Retail operations must work at a consistently high performance to deliver good results in today’s competitive marketplace. Defining a retail operating model is critical to be able to ensure that you can deliver what your ideal customer wants. But also deliver it in an efficient and effective way. In this episode of the Retail Transformation Show, join Oliver Banks to discover how to take your purpose or vision and translate that into a real, live operation.
Why do you need a retail operating model?
We know retail is in a challenging spot right now. It’s not the apocalypse but it is a moment of significant change.
Retail businesses need to have their operations firing on all cylinders. The operation needs to be a finely oiled machine capable of turning the fuel that is all provided by all other parts of the business into power and forwards drive.
Last episode, we discussed the importance of having purpose in what you do. You should have a clear purpose to help you to stay relevant with customers. But, if you can’t realise this. If you can’t execute the intention then, at best, all you have are empty words. At worst, you have broken promises, missed expectations and degrading trust.
So, it’s essential to build an operating model to take that purpose and make it a reality.
How to take your purpose and make it real
Being able to clearly decide on a purpose will help to keep you relevant in today’s competitive retail marketplace. However, you must be careful that your purpose doesn’t just end up as a set of empty words. Instead, you must make your purpose a reality. So, to make it a reality, you must define a retail operating model, then deliver it.
There are 4 steps to define and deliver your operating model:
- Finding your purpose
- Define the customer proposition
- Translate into an operating model
- Execute the operating model into reality.
1. Finding your purpose
You must check out episode 25 where I dive into the importance of being clear on your purpose.
2. Define your customer proposition
A customer proposition is essential to bring your purpose to life. Plus, it’s the crucial stepping stone to be able to define a retail operating model that is focused on making that purpose a reality.
Your customer proposition should be a blend of the products and services that you’ll offer. In addition, you should include the customer experience that you’ll offer. This should include how your experience will be differentiated and engaging.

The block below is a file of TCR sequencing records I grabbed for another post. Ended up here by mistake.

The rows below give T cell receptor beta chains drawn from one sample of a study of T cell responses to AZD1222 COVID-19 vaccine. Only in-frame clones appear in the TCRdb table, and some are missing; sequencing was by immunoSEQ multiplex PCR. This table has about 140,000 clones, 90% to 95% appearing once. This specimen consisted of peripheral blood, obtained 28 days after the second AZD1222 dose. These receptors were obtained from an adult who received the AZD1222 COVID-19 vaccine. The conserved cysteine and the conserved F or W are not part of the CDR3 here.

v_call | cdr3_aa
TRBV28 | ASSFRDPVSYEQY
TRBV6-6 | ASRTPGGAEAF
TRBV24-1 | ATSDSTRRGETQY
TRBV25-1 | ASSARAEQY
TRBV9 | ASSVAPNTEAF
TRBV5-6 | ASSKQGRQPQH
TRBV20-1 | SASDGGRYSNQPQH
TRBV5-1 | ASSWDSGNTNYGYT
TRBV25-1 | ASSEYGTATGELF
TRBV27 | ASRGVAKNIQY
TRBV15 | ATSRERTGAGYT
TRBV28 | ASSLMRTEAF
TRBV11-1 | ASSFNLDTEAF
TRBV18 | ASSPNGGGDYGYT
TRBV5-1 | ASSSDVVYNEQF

Finally, you must ensure that your customer proposition is underpinned by a sensible commercial or business model. This business model must work for customers and the business. In turn, you’ll be able to set your pricing in a way that is market competitive but also profitable.
3. Translating into a retail operating model
Your operating model should be a blend of the ways of working and the organisation that you create to deliver those ways of working. You will also need to define how you will measure and track performance of your operating model.
Essentially, your purpose is your why. Your customer proposition is your what. In turn, Your operating model is how you do what you do and who does it.
The key here is simply to ask how, repeatedly.
An example of successfully using operating models: Tesco
4. Executing your operating model into the real world
This can be a tricky part. However, once you have defined a retail operating model, it’s essential to be able to make it happen.
This will of course be dependant on your organisation. But, once you know the processes and procedures, you can ensure that the organisation and commercial business model makes sense. Soon, you’ll have the right number of people with the right skills, scheduled at the right time to serve your customers in the right way.
Check if your retail operating model matches your purpose
Here are 3 questions you can ask yourself to see if you need to review and refresh your operating model.
Do you have a defined retail operating model?
If not, it’s going to be tricky to stay consistent across the estate. Plus, it’s going to be hard to stay consistent over time too.
Is your purpose or your customer proposition new (or newly defined)?
If you’ve recently updated your purpose or your proposition, it’s essential to review your operating model. It could be that your operation is excessive – it does far more than you aim to do. This will be wasteful and confusing for customers. However, it could be insufficient, meaning that your operation doesn’t do enough to successfully deliver your proposition or purpose.
Is there a difference between your forecast and your performance?
Finally, if you are experiencing a difference between your forecast and performance, you’ll need to assess if your operating model needs reviewing or if your execution needs to be improved. Basically – do you have the right operating model and are you actually delivering that operating model.
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